The US Federal Reserve’s forward guidance on future interest rates has come up for debate after a stream of central bank officials declared the current wording needs to change.
In the past few days, officials from every part of the rate-setting Federal Open Market Committee – hawks and doves, regional presidents and Washington governors – have called for new language.
Their remarks could mean a move at the September FOMC meeting in 10 days, although there is little consensus yet on new wording, so a shift might have to wait until next month.
A particular issue is the Fed’s guidance of low rates for a”considerable time” after it stops buying assets in October. A chunk of the FOMC feels that is a dangerous hostage to fortune, after steady economic progress that could yet require rate rises early next year.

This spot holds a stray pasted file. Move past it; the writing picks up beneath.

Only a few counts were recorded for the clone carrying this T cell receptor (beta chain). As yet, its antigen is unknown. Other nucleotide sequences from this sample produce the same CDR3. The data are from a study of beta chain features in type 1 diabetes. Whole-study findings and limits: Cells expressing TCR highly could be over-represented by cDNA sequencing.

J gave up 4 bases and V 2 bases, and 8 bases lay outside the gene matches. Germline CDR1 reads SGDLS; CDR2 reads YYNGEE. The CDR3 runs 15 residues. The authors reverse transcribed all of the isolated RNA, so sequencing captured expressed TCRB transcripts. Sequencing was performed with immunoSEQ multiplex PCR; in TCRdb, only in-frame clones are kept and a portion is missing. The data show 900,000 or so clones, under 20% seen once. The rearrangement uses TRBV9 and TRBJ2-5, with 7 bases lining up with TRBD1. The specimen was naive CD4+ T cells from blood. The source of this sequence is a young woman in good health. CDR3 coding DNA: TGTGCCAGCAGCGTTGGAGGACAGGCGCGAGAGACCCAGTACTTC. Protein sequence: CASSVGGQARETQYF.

“Significant parts of the FOMC statement need to change,” said Jerome Powell, a Fed governor, in a question-and-answer session on Thursday evening. “I believe it is . . . time for the Committee to reformulate its forward guidance,” said Loretta Mester, president of the Cleveland Fed, in a speech earlier the same day.
Mr Powell and Ms Mester are two of the four members of a new Fed sub-committee on communications policy. Their concern about forward guidance is reflected across the spectrum of hawks and doves on the FOMC.